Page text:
Saturday, 2 July 2011

Making Contact

Michael gazed idly through the window of the train as it dawdled its way across the Welsh countryside in the drizzle and deepening gloom of an October afternoon. Until he arrived at his destination there was nothing he could do, but his mind was too preoccupied to settle to read a book. This was his very first mission: to locate his contact and deliver the message he had been given, which was “It’s snowing in Venice”. What might that mean? Nobody had seen fit to tell him, and he suspected he wasn’t supposed to enquire. He didn’t even have a proper address for the contact, or a physical description: only that his name was Jones and that he lived in a certain Welsh village whose name Michael was by no means sure of pronouncing even remotely correctly, since it consisted largely of Ws and double Ls. Nor had he been given any idea of what was supposed to follow once his message had been delivered.
It had occurred to Michael that this might well turn out to be not a real assignment at all, but some kind of trial to test out his reliability and usefulness. Quite likely he was supposed to display initiative in first of all locating the contact and then in following any instructions he might be given in return - perhaps another message? perhaps a package to deliver, or some other task to fulfil? Or perhaps above all he was supposed to use his judgement as to whether the contact was a man to be trusted? Maybe even now assessors were lurking and watching, to report on how he performed? - in which case the mysterious Jones was doubtless one of the assessors.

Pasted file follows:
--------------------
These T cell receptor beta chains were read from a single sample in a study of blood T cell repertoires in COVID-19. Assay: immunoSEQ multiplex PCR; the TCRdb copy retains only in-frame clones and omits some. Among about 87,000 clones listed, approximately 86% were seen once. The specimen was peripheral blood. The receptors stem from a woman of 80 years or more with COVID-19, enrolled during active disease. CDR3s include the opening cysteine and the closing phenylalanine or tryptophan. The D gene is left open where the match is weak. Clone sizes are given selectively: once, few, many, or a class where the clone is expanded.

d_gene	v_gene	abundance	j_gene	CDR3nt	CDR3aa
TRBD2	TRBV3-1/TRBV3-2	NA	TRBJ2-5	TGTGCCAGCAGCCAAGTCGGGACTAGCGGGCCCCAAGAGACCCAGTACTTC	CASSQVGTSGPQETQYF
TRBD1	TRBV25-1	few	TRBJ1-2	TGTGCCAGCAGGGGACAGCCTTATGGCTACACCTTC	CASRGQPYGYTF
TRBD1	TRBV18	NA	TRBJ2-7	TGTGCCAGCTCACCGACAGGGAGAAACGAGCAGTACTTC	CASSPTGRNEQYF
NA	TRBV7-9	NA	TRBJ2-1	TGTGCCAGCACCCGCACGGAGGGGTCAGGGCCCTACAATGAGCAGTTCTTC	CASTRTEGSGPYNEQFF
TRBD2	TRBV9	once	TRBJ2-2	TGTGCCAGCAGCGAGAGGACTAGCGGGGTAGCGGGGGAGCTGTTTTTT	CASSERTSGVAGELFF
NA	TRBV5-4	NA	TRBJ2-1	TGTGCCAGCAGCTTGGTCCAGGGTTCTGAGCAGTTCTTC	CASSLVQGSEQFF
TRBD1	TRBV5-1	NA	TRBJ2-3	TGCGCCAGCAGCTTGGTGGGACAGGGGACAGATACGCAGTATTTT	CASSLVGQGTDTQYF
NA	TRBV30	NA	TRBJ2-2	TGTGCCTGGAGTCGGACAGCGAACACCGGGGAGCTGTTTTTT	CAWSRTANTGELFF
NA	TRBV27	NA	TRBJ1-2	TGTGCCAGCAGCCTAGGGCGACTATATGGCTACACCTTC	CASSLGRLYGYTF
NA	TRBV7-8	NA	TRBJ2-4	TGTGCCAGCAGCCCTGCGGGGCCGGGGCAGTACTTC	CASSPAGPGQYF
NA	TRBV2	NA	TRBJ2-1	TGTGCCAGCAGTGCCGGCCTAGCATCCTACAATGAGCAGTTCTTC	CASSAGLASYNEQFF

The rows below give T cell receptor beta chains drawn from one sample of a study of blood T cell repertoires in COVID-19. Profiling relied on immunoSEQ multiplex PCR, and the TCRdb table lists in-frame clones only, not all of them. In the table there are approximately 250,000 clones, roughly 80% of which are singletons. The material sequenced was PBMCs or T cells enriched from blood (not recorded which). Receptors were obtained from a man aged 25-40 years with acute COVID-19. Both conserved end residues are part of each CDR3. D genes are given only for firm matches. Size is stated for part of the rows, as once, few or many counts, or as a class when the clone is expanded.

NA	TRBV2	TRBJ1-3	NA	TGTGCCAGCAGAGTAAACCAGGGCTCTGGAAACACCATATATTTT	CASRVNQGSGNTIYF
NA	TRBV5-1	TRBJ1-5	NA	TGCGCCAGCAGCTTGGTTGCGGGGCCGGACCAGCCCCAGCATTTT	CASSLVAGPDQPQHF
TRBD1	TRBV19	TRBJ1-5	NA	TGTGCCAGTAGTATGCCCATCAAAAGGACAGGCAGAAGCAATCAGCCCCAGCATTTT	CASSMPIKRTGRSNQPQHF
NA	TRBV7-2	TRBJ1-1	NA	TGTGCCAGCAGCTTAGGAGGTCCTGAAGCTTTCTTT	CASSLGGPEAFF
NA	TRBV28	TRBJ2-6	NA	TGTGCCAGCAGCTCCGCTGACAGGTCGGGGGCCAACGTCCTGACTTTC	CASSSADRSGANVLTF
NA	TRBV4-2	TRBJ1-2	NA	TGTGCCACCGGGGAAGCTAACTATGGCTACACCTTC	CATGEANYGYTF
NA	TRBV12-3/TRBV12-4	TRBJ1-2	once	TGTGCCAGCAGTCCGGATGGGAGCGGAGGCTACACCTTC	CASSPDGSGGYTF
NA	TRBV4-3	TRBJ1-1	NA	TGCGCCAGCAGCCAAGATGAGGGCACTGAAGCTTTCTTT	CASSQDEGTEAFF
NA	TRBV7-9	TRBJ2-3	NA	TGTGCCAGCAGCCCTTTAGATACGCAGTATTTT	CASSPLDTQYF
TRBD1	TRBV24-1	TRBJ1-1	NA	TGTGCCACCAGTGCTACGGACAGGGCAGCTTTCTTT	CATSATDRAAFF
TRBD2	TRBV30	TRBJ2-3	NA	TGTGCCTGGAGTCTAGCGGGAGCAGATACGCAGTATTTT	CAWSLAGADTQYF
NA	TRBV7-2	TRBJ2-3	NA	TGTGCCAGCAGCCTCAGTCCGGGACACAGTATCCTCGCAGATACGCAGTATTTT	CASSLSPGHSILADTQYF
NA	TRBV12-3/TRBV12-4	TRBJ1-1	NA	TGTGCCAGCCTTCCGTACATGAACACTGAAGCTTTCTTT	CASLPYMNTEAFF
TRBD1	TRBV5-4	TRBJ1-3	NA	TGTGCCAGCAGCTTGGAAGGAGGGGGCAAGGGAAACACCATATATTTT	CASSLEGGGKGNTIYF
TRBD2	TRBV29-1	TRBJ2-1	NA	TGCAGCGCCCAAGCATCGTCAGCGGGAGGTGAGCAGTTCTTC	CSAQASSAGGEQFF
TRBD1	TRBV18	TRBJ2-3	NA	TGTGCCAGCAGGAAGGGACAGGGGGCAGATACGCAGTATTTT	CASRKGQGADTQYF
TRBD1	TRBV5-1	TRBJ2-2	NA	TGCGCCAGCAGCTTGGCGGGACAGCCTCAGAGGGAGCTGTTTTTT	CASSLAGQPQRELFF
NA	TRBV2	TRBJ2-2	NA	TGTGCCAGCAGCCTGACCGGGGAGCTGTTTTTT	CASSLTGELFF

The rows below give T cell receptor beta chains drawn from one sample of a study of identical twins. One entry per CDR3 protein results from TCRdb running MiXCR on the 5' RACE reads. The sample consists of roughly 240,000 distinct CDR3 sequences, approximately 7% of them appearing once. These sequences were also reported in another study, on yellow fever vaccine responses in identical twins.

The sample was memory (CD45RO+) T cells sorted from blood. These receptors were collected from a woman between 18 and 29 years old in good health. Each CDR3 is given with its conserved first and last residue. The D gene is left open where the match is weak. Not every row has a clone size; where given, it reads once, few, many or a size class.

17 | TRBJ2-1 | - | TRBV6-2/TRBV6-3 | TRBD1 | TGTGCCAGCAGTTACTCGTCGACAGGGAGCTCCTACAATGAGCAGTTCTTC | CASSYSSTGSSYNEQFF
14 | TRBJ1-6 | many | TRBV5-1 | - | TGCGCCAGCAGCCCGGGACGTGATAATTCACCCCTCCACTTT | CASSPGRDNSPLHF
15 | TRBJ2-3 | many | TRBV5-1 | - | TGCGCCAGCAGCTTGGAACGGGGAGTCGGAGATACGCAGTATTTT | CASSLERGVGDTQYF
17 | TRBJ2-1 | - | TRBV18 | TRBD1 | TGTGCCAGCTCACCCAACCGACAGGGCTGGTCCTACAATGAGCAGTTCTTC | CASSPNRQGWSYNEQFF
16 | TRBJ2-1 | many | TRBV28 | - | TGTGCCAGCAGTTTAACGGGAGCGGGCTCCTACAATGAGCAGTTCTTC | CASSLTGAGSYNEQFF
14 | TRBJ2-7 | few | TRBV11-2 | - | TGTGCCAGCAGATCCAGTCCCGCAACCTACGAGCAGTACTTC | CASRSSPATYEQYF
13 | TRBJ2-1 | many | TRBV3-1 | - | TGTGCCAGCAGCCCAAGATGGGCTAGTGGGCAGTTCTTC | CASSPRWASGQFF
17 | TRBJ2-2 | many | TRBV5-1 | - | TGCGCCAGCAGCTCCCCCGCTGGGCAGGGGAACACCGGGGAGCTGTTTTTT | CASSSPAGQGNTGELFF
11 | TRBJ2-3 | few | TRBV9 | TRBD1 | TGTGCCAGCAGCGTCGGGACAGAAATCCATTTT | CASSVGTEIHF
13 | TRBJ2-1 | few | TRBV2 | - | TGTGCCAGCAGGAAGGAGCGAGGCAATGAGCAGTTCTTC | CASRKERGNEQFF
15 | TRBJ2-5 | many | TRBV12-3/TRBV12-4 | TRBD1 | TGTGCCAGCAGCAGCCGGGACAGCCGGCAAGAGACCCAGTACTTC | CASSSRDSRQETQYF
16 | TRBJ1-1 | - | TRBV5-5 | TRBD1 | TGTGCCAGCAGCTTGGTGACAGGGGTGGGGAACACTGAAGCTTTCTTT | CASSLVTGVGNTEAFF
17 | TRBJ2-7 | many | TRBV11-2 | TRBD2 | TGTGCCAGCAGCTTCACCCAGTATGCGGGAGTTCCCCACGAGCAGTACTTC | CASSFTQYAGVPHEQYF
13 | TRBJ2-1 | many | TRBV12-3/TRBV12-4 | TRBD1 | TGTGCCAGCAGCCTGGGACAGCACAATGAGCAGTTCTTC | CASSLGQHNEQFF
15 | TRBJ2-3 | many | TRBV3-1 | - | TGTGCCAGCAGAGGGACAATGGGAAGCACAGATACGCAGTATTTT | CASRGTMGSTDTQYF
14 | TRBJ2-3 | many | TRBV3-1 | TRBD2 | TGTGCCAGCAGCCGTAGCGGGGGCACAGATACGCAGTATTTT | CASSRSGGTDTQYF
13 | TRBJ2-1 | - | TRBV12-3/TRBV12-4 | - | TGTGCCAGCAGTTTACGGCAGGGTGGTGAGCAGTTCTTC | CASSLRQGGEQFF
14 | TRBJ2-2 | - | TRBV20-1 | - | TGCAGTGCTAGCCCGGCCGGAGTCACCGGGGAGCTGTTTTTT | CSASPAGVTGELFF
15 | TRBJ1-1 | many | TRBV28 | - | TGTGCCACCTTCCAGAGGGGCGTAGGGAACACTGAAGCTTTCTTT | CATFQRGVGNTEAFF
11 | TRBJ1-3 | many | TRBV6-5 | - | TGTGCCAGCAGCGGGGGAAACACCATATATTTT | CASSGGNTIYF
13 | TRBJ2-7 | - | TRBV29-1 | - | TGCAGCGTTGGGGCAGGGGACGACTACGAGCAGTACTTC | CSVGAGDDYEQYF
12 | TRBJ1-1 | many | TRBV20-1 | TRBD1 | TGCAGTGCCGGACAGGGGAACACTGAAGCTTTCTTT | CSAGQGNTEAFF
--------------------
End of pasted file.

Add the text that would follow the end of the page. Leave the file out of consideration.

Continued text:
For as long as he could remember, Michael had known this was the career he wanted. As a small boy he had been fascinated by disguises and codes and invisible writing. His school friends had noticed, and had given him nicknames like “James Blonde” and “006 ½, licensed to hurt”, and he had learnt from this not to reveal his ambition to become a spy - at least, not until he met someone who might be useful in his ambition, and even then only by making cryptic hints rather than stating it openly. To this end he had worked hard to pass his exams and had assiduously sought to make the best contacts. And it had worked: eventually he had been interviewed and presumably secretly vetted. And here he was.
The train finally arrived. It was now quite dark outside. A few lights shone in the village behind the little station. No-one else left the train. The only person about was the man at the ticket window. Michael approached him.
“I wonder if you could help me: I’m looking for Mr Jones”.
“Ooh, there’s plenty of us called Jones here! There’s Jones the milk, and there’s Jones the gas and there’s Jones the bread; and me, I’m Jones the train!”
This, thought Michael, is clearly a test I‘ve been set. I shall need to show persistence and thoroughness, and at the same time be very discreet in my enquiries, so as not to raise suspicion. I’d better start here.
“I’m sorry I can’t be more precise”, he said, “The fact is, I didn’t expect to be here at all. I was supposed to be going to Italy, but it was cancelled at the last minute. The weather’s terrible there. They say it’s snowing in Venice!”
An expression of gradually dawning comprehension crept over the railwayman’s face. “Ooh, it’s Jones the spy you’ll be wanting! D’you know, you’re the third person who’s been asking for him this week?”
Somehow, Michael had not expected intelligence work to be like this.

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